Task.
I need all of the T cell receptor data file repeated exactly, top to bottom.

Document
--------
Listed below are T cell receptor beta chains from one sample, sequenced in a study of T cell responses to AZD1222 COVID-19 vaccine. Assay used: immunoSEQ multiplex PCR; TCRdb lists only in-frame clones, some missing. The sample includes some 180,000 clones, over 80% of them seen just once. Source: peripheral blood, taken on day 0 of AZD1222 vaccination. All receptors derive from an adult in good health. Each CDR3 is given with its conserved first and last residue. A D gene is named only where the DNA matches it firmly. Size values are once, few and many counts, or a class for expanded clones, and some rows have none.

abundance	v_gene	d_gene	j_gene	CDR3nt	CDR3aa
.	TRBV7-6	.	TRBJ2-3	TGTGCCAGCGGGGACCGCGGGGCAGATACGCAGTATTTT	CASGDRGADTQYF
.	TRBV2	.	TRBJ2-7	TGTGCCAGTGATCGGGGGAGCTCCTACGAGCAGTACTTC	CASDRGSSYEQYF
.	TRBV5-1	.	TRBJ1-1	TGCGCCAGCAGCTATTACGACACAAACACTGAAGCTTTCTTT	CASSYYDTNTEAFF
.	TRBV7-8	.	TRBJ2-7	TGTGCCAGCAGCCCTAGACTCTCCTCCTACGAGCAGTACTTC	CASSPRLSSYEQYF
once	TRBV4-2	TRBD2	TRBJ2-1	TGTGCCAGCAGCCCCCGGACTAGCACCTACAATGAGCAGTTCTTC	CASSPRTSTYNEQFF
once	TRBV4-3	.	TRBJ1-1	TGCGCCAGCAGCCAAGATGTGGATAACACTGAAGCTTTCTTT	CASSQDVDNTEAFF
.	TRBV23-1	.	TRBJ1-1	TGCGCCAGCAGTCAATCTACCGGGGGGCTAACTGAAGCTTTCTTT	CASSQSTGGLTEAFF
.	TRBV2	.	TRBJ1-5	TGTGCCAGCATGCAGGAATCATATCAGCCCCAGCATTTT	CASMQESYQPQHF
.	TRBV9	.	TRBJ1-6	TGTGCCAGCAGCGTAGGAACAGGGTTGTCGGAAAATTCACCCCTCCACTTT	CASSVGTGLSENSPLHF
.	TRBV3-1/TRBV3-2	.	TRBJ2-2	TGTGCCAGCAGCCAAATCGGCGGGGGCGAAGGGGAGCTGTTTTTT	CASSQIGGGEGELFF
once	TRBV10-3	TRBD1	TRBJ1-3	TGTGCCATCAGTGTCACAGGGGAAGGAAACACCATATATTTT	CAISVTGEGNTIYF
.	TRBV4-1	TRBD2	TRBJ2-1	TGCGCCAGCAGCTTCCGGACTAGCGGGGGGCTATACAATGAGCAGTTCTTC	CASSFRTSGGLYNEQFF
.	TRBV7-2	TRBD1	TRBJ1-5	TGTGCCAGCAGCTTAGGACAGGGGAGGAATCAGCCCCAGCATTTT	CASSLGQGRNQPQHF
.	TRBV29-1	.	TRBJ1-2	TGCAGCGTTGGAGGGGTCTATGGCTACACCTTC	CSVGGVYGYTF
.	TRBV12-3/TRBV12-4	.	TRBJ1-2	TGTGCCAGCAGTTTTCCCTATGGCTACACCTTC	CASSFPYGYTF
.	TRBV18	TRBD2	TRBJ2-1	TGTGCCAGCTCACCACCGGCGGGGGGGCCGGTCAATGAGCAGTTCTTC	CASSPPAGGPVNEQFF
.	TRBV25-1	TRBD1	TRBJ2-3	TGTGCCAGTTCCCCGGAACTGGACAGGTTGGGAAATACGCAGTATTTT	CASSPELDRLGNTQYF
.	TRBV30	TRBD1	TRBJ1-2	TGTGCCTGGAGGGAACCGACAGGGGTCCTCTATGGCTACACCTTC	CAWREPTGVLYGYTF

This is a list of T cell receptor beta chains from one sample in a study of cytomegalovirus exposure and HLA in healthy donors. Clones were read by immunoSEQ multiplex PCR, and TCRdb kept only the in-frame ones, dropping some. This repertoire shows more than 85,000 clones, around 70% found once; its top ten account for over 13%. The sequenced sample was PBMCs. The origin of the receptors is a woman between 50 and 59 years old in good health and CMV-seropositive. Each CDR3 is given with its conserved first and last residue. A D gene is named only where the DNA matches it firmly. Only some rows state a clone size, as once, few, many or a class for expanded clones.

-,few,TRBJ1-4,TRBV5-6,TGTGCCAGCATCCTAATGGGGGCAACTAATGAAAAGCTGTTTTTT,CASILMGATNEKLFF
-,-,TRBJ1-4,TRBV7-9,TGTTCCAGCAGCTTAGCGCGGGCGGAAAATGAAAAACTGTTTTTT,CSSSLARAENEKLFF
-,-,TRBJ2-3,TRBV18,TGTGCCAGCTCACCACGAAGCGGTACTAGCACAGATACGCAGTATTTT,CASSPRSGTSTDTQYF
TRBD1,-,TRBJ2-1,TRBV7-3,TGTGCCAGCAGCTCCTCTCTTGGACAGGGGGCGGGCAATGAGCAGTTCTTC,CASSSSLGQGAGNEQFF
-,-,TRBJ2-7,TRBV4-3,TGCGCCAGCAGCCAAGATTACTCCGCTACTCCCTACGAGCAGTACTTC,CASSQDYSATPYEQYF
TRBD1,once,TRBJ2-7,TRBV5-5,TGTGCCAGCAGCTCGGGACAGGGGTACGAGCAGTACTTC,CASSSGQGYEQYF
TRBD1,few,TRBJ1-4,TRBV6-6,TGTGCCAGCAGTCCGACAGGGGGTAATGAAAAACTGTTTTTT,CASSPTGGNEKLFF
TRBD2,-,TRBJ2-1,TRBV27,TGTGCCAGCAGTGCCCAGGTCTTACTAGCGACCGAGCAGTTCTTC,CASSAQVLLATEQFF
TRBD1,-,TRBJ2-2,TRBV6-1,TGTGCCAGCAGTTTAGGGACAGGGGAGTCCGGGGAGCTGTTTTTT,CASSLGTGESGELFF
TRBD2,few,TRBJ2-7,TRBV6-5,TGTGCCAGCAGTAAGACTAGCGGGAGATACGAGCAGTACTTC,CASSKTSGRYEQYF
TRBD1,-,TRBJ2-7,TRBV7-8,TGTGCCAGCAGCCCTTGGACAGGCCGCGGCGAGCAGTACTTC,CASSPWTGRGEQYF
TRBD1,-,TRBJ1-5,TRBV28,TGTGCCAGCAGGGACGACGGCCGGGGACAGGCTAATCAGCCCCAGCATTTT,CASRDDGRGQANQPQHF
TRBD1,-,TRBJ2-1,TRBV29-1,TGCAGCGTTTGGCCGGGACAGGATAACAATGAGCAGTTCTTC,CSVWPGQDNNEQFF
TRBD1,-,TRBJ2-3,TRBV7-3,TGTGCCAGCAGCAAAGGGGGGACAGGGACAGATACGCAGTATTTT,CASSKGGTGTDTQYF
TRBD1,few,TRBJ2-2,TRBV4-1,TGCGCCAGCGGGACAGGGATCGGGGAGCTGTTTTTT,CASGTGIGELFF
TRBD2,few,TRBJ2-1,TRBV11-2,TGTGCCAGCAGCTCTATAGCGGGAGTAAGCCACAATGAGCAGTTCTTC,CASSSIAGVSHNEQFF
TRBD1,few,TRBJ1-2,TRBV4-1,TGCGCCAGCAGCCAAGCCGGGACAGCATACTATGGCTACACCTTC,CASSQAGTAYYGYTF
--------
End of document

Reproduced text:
Listed below are T cell receptor beta chains from one sample, sequenced in a study of T cell responses to AZD1222 COVID-19 vaccine. Assay used: immunoSEQ multiplex PCR; TCRdb lists only in-frame clones, some missing. The sample includes some 180,000 clones, over 80% of them seen just once. Source: peripheral blood, taken on day 0 of AZD1222 vaccination. All receptors derive from an adult in good health. Each CDR3 is given with its conserved first and last residue. A D gene is named only where the DNA matches it firmly. Size values are once, few and many counts, or a class for expanded clones, and some rows have none.

abundance	v_gene	d_gene	j_gene	CDR3nt	CDR3aa
.	TRBV7-6	.	TRBJ2-3	TGTGCCAGCGGGGACCGCGGGGCAGATACGCAGTATTTT	CASGDRGADTQYF
.	TRBV2	.	TRBJ2-7	TGTGCCAGTGATCGGGGGAGCTCCTACGAGCAGTACTTC	CASDRGSSYEQYF
.	TRBV5-1	.	TRBJ1-1	TGCGCCAGCAGCTATTACGACACAAACACTGAAGCTTTCTTT	CASSYYDTNTEAFF
.	TRBV7-8	.	TRBJ2-7	TGTGCCAGCAGCCCTAGACTCTCCTCCTACGAGCAGTACTTC	CASSPRLSSYEQYF
once	TRBV4-2	TRBD2	TRBJ2-1	TGTGCCAGCAGCCCCCGGACTAGCACCTACAATGAGCAGTTCTTC	CASSPRTSTYNEQFF
once	TRBV4-3	.	TRBJ1-1	TGCGCCAGCAGCCAAGATGTGGATAACACTGAAGCTTTCTTT	CASSQDVDNTEAFF
.	TRBV23-1	.	TRBJ1-1	TGCGCCAGCAGTCAATCTACCGGGGGGCTAACTGAAGCTTTCTTT	CASSQSTGGLTEAFF
.	TRBV2	.	TRBJ1-5	TGTGCCAGCATGCAGGAATCATATCAGCCCCAGCATTTT	CASMQESYQPQHF
.	TRBV9	.	TRBJ1-6	TGTGCCAGCAGCGTAGGAACAGGGTTGTCGGAAAATTCACCCCTCCACTTT	CASSVGTGLSENSPLHF
.	TRBV3-1/TRBV3-2	.	TRBJ2-2	TGTGCCAGCAGCCAAATCGGCGGGGGCGAAGGGGAGCTGTTTTTT	CASSQIGGGEGELFF
once	TRBV10-3	TRBD1	TRBJ1-3	TGTGCCATCAGTGTCACAGGGGAAGGAAACACCATATATTTT	CAISVTGEGNTIYF
.	TRBV4-1	TRBD2	TRBJ2-1	TGCGCCAGCAGCTTCCGGACTAGCGGGGGGCTATACAATGAGCAGTTCTTC	CASSFRTSGGLYNEQFF
.	TRBV7-2	TRBD1	TRBJ1-5	TGTGCCAGCAGCTTAGGACAGGGGAGGAATCAGCCCCAGCATTTT	CASSLGQGRNQPQHF
.	TRBV29-1	.	TRBJ1-2	TGCAGCGTTGGAGGGGTCTATGGCTACACCTTC	CSVGGVYGYTF
.	TRBV12-3/TRBV12-4	.	TRBJ1-2	TGTGCCAGCAGTTTTCCCTATGGCTACACCTTC	CASSFPYGYTF
.	TRBV18	TRBD2	TRBJ2-1	TGTGCCAGCTCACCACCGGCGGGGGGGCCGGTCAATGAGCAGTTCTTC	CASSPPAGGPVNEQFF
.	TRBV25-1	TRBD1	TRBJ2-3	TGTGCCAGTTCCCCGGAACTGGACAGGTTGGGAAATACGCAGTATTTT	CASSPELDRLGNTQYF
.	TRBV30	TRBD1	TRBJ1-2	TGTGCCTGGAGGGAACCGACAGGGGTCCTCTATGGCTACACCTTC	CAWREPTGVLYGYTF

This is a list of T cell receptor beta chains from one sample in a study of cytomegalovirus exposure and HLA in healthy donors. Clones were read by immunoSEQ multiplex PCR, and TCRdb kept only the in-frame ones, dropping some. This repertoire shows more than 85,000 clones, around 70% found once; its top ten account for over 13%. The sequenced sample was PBMCs. The origin of the receptors is a woman between 50 and 59 years old in good health and CMV-seropositive. Each CDR3 is given with its conserved first and last residue. A D gene is named only where the DNA matches it firmly. Only some rows state a clone size, as once, few, many or a class for expanded clones.

-,few,TRBJ1-4,TRBV5-6,TGTGCCAGCATCCTAATGGGGGCAACTAATGAAAAGCTGTTTTTT,CASILMGATNEKLFF
-,-,TRBJ1-4,TRBV7-9,TGTTCCAGCAGCTTAGCGCGGGCGGAAAATGAAAAACTGTTTTTT,CSSSLARAENEKLFF
-,-,TRBJ2-3,TRBV18,TGTGCCAGCTCACCACGAAGCGGTACTAGCACAGATACGCAGTATTTT,CASSPRSGTSTDTQYF
TRBD1,-,TRBJ2-1,TRBV7-3,TGTGCCAGCAGCTCCTCTCTTGGACAGGGGGCGGGCAATGAGCAGTTCTTC,CASSSSLGQGAGNEQFF
-,-,TRBJ2-7,TRBV4-3,TGCGCCAGCAGCCAAGATTACTCCGCTACTCCCTACGAGCAGTACTTC,CASSQDYSATPYEQYF
TRBD1,once,TRBJ2-7,TRBV5-5,TGTGCCAGCAGCTCGGGACAGGGGTACGAGCAGTACTTC,CASSSGQGYEQYF
TRBD1,few,TRBJ1-4,TRBV6-6,TGTGCCAGCAGTCCGACAGGGGGTAATGAAAAACTGTTTTTT,CASSPTGGNEKLFF
TRBD2,-,TRBJ2-1,TRBV27,TGTGCCAGCAGTGCCCAGGTCTTACTAGCGACCGAGCAGTTCTTC,CASSAQVLLATEQFF
TRBD1,-,TRBJ2-2,TRBV6-1,TGTGCCAGCAGTTTAGGGACAGGGGAGTCCGGGGAGCTGTTTTTT,CASSLGTGESGELFF
TRBD2,few,TRBJ2-7,TRBV6-5,TGTGCCAGCAGTAAGACTAGCGGGAGATACGAGCAGTACTTC,CASSKTSGRYEQYF
TRBD1,-,TRBJ2-7,TRBV7-8,TGTGCCAGCAGCCCTTGGACAGGCCGCGGCGAGCAGTACTTC,CASSPWTGRGEQYF
TRBD1,-,TRBJ1-5,TRBV28,TGTGCCAGCAGGGACGACGGCCGGGGACAGGCTAATCAGCCCCAGCATTTT,CASRDDGRGQANQPQHF
TRBD1,-,TRBJ2-1,TRBV29-1,TGCAGCGTTTGGCCGGGACAGGATAACAATGAGCAGTTCTTC,CSVWPGQDNNEQFF
TRBD1,-,TRBJ2-3,TRBV7-3,TGTGCCAGCAGCAAAGGGGGGACAGGGACAGATACGCAGTATTTT,CASSKGGTGTDTQYF
TRBD1,few,TRBJ2-2,TRBV4-1,TGCGCCAGCGGGACAGGGATCGGGGAGCTGTTTTTT,CASGTGIGELFF
TRBD2,few,TRBJ2-1,TRBV11-2,TGTGCCAGCAGCTCTATAGCGGGAGTAAGCCACAATGAGCAGTTCTTC,CASSSIAGVSHNEQFF
TRBD1,few,TRBJ1-2,TRBV4-1,TGCGCCAGCAGCCAAGCCGGGACAGCATACTATGGCTACACCTTC,CASSQAGTAYYGYTF